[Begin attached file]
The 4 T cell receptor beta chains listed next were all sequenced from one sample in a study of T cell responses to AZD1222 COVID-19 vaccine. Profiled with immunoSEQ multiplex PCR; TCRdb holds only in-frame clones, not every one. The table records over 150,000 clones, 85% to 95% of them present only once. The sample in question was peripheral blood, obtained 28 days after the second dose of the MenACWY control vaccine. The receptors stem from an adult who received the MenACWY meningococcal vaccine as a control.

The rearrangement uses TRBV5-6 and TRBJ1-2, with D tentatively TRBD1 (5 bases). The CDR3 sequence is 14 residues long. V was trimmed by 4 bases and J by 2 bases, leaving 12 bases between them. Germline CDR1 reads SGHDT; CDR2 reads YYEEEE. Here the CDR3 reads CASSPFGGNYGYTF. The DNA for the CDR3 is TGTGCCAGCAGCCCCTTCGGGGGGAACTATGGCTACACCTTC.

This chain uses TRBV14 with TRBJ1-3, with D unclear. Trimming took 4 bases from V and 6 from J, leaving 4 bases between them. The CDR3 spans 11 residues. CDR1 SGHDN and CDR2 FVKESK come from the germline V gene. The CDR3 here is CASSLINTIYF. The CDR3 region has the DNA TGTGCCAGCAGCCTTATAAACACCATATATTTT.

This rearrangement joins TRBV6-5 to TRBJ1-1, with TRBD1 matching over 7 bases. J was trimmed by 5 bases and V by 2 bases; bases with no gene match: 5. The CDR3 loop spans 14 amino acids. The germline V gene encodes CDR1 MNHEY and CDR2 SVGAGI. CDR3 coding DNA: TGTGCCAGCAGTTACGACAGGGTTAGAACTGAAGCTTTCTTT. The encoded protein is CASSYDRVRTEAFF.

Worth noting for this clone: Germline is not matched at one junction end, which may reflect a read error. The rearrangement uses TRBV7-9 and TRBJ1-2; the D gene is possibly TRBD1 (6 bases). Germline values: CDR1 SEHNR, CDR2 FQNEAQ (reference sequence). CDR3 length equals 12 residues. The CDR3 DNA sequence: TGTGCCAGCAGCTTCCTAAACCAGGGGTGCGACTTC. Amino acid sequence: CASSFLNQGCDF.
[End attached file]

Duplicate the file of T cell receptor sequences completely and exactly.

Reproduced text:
The 4 T cell receptor beta chains listed next were all sequenced from one sample in a study of T cell responses to AZD1222 COVID-19 vaccine. Profiled with immunoSEQ multiplex PCR; TCRdb holds only in-frame clones, not every one. The table records over 150,000 clones, 85% to 95% of them present only once. The sample in question was peripheral blood, obtained 28 days after the second dose of the MenACWY control vaccine. The receptors stem from an adult who received the MenACWY meningococcal vaccine as a control.

The rearrangement uses TRBV5-6 and TRBJ1-2, with D tentatively TRBD1 (5 bases). The CDR3 sequence is 14 residues long. V was trimmed by 4 bases and J by 2 bases, leaving 12 bases between them. Germline CDR1 reads SGHDT; CDR2 reads YYEEEE. Here the CDR3 reads CASSPFGGNYGYTF. The DNA for the CDR3 is TGTGCCAGCAGCCCCTTCGGGGGGAACTATGGCTACACCTTC.

This chain uses TRBV14 with TRBJ1-3, with D unclear. Trimming took 4 bases from V and 6 from J, leaving 4 bases between them. The CDR3 spans 11 residues. CDR1 SGHDN and CDR2 FVKESK come from the germline V gene. The CDR3 here is CASSLINTIYF. The CDR3 region has the DNA TGTGCCAGCAGCCTTATAAACACCATATATTTT.

This rearrangement joins TRBV6-5 to TRBJ1-1, with TRBD1 matching over 7 bases. J was trimmed by 5 bases and V by 2 bases; bases with no gene match: 5. The CDR3 loop spans 14 amino acids. The germline V gene encodes CDR1 MNHEY and CDR2 SVGAGI. CDR3 coding DNA: TGTGCCAGCAGTTACGACAGGGTTAGAACTGAAGCTTTCTTT. The encoded protein is CASSYDRVRTEAFF.

Worth noting for this clone: Germline is not matched at one junction end, which may reflect a read error. The rearrangement uses TRBV7-9 and TRBJ1-2; the D gene is possibly TRBD1 (6 bases). Germline values: CDR1 SEHNR, CDR2 FQNEAQ (reference sequence). CDR3 length equals 12 residues. The CDR3 DNA sequence: TGTGCCAGCAGCTTCCTAAACCAGGGGTGCGACTTC. Amino acid sequence: CASSFLNQGCDF.